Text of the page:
Researchers Debunk the ‘Full Adult Worker’ Model and Draw Attention to Women’s Education
A research study led by University of Ottawa Professor Stéphanie Gaudet contributes to debunking the myth that in 1999 Canada had already achieved a “full adult worker” model. This model assumes roughly equal gender representation in paid work. One of the most critical findings was that since the mid-1980s to 1999, mothers with lower education were largely excluded from the labor market during the two years following the birth of their first child. What is more, using the 2001 General Social Survey, Gaudet and her colleagues uncovered that nearly 60% of women who had their first child from 1970 to 1999 were out of the labor force for more than two years after this first birth. Over the period, there was a slow and steady increase towards the full adult worker model, but in 1999, it had not yet been achieved.
These are critical findings in combination with previous research showing that employment before the first birth, and a quick return to work, represent an important protection factor for women against poverty. The researchers remark “this may have important economic consequences for women and their families as it can affect women’s retirement savings, human capital development, and career advancement”. Gaudet and her co-authors add that the findings must be viewed through a lifecourse perspective. Put simply, a lifecourse approach attempts to capture the potential for cumulative impact over the course of a person’s life. For women, being absent from paid employment for over 24 months could lead to reduced resources available to cope with other negative events.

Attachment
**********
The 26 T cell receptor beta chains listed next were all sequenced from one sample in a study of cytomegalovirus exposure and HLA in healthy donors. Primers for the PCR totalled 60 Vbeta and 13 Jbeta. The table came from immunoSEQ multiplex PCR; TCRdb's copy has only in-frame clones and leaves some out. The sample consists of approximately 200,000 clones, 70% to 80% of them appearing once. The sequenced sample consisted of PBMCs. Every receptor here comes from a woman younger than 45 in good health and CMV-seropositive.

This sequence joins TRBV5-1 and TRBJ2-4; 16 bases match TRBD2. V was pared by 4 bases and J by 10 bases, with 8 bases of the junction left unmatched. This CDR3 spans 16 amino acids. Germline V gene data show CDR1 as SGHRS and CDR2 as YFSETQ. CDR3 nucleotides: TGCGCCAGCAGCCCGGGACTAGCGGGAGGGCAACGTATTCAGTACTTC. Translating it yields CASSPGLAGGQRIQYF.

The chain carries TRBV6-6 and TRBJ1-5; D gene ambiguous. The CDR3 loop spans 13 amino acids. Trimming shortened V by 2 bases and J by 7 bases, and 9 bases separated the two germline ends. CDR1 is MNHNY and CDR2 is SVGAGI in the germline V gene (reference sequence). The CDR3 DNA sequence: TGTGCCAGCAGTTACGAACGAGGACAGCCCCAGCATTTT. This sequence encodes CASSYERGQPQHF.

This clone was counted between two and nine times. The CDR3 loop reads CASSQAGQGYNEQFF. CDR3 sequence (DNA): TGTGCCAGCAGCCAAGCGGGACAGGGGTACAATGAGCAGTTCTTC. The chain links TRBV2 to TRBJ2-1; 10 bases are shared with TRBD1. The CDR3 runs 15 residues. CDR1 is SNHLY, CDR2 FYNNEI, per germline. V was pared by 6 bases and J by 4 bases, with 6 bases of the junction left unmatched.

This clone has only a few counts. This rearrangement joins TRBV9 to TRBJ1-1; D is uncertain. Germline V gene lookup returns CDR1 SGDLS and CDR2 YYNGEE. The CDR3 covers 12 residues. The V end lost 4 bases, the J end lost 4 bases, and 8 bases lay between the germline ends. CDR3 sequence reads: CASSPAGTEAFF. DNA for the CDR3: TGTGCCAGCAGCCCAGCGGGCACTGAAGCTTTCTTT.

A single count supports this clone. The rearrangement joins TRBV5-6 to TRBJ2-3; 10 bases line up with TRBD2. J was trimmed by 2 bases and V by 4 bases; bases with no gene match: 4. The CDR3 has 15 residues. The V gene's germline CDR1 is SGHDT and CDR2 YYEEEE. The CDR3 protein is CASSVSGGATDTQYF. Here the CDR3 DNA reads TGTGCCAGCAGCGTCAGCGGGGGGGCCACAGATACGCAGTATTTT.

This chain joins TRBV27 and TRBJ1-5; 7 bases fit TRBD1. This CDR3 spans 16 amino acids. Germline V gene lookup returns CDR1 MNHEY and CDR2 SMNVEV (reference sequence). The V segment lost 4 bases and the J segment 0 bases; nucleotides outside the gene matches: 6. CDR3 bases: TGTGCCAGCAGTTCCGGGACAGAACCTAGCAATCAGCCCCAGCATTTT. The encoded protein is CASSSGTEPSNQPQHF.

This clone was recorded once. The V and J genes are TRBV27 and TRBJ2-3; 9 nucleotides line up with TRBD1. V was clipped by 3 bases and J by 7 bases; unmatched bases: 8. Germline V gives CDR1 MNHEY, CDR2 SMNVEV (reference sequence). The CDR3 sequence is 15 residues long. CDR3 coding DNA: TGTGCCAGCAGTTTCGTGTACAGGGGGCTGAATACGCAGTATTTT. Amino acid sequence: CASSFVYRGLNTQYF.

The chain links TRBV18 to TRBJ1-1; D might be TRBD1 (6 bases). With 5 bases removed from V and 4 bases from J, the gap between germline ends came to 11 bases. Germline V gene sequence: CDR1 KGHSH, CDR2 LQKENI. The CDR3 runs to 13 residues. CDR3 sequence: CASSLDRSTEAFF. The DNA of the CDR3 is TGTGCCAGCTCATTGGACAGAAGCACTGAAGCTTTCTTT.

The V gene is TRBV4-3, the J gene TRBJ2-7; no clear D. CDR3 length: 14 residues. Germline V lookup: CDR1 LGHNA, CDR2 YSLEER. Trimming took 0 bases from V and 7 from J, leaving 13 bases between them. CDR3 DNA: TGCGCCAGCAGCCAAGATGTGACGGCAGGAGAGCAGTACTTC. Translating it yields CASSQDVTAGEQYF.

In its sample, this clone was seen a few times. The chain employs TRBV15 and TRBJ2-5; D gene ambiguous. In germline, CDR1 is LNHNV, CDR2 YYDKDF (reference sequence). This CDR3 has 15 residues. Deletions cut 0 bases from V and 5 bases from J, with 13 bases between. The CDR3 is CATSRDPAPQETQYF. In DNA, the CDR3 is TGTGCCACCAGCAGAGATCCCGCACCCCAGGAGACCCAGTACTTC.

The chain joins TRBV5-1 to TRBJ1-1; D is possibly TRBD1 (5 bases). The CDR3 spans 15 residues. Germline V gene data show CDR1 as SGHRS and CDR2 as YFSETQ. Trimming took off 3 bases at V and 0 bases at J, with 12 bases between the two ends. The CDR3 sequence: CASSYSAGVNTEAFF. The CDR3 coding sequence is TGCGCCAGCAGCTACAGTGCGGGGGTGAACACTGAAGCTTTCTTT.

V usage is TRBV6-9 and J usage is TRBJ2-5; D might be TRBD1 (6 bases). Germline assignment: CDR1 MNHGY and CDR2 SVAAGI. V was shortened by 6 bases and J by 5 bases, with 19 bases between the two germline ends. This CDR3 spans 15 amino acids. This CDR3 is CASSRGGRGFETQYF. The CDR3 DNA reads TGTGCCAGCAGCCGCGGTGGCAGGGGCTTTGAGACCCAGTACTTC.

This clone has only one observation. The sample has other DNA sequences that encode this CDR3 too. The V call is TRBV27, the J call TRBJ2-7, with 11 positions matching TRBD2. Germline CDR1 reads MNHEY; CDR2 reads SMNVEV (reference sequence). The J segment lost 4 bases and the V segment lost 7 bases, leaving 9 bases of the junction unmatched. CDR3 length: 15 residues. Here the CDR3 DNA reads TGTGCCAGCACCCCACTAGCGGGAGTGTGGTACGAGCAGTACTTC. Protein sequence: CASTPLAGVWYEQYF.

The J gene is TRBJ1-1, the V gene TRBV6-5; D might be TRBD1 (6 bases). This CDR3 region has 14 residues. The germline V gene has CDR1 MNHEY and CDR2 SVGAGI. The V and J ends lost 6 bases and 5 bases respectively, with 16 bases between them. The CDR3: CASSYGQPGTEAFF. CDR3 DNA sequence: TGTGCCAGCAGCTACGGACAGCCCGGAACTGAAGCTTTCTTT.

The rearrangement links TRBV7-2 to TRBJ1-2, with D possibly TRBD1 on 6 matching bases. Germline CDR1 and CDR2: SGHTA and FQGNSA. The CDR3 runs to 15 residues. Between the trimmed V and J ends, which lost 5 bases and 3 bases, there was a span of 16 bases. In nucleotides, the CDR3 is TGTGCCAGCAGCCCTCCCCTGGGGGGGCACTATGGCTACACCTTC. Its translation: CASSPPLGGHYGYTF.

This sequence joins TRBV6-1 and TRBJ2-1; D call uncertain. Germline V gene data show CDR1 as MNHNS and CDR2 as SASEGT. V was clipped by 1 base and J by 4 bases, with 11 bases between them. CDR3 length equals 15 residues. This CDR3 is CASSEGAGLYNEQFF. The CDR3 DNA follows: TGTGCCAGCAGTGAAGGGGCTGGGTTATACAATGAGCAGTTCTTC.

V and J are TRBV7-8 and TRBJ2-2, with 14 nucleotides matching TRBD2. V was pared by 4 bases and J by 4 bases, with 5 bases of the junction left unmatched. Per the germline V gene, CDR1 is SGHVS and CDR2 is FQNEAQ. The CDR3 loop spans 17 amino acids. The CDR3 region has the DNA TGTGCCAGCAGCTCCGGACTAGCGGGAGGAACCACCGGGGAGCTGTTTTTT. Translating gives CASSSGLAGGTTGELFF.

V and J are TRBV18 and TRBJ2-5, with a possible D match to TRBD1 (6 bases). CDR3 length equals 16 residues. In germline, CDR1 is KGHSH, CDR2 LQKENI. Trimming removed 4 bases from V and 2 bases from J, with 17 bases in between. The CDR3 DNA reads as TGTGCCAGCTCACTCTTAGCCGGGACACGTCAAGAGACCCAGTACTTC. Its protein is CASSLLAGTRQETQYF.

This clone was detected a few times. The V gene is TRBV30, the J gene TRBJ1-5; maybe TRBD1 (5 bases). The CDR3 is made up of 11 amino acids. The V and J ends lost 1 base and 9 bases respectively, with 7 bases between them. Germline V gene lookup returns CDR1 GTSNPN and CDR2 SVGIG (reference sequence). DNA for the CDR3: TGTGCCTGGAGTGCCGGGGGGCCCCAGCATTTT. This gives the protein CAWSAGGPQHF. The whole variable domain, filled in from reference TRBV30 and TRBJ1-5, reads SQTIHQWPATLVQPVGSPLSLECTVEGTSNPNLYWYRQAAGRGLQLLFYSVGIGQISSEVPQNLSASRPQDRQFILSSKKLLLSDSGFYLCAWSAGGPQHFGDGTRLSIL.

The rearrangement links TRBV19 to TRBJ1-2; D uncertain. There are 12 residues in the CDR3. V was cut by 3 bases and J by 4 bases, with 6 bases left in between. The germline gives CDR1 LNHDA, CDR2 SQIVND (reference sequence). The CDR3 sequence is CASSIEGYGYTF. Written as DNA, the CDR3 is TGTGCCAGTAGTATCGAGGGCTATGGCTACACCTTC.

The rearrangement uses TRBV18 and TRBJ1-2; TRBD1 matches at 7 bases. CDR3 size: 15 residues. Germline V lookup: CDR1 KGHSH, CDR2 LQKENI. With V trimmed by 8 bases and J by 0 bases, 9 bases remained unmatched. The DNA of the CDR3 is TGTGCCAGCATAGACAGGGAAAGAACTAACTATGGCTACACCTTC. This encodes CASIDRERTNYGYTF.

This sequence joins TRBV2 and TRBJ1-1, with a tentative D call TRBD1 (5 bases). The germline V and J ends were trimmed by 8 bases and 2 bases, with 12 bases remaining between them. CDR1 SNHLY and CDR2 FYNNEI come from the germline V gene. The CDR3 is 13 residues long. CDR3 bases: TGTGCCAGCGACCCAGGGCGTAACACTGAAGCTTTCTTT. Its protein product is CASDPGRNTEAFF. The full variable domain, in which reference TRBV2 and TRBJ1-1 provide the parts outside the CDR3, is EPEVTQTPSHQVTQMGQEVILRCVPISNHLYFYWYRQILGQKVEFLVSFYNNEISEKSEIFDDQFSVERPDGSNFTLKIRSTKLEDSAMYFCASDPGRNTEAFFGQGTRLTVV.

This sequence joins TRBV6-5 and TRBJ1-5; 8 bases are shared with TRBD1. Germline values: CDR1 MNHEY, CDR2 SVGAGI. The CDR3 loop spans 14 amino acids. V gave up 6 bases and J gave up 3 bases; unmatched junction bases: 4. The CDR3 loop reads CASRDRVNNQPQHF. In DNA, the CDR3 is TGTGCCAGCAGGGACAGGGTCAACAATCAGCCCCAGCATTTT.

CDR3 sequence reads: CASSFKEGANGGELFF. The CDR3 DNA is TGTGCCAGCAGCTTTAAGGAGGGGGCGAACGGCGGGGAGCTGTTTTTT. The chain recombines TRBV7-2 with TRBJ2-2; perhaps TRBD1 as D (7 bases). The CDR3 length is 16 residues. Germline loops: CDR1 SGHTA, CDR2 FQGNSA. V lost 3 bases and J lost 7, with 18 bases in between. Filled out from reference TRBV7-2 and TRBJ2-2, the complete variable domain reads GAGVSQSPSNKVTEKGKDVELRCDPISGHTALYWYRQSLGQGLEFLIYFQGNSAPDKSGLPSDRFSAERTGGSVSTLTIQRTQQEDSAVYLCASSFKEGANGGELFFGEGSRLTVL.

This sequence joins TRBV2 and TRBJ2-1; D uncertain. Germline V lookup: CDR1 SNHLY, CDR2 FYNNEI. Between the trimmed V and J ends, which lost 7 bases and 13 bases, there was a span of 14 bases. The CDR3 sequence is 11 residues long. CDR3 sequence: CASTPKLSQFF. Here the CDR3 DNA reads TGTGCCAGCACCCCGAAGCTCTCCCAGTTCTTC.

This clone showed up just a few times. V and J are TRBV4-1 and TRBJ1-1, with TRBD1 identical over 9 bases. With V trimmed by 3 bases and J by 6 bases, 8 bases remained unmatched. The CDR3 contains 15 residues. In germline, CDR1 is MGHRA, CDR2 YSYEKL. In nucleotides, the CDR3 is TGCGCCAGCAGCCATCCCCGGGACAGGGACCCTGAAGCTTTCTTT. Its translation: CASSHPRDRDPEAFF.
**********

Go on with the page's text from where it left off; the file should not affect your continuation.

For Canadian policy makers, these findings point to at least two considerations that can influence the well-being of Canadian women and their families. First, differences between women who had their first child in the early 1970s and those in the late 1990s can provide insights into how these groups of women enter older ages. This can be especially pertinent with respect to fluctuations in lifelong labor force activity that affects income later in life. Second, policy makers must be concerned about women’s level of education when seeking to address factors leading to poverty.
For more information, contact Stephanie.Gaudet.
A summary of the research can be found at http://sociology.uwo.ca/cluster/en/publications/research_briefs/research_brief_10.html.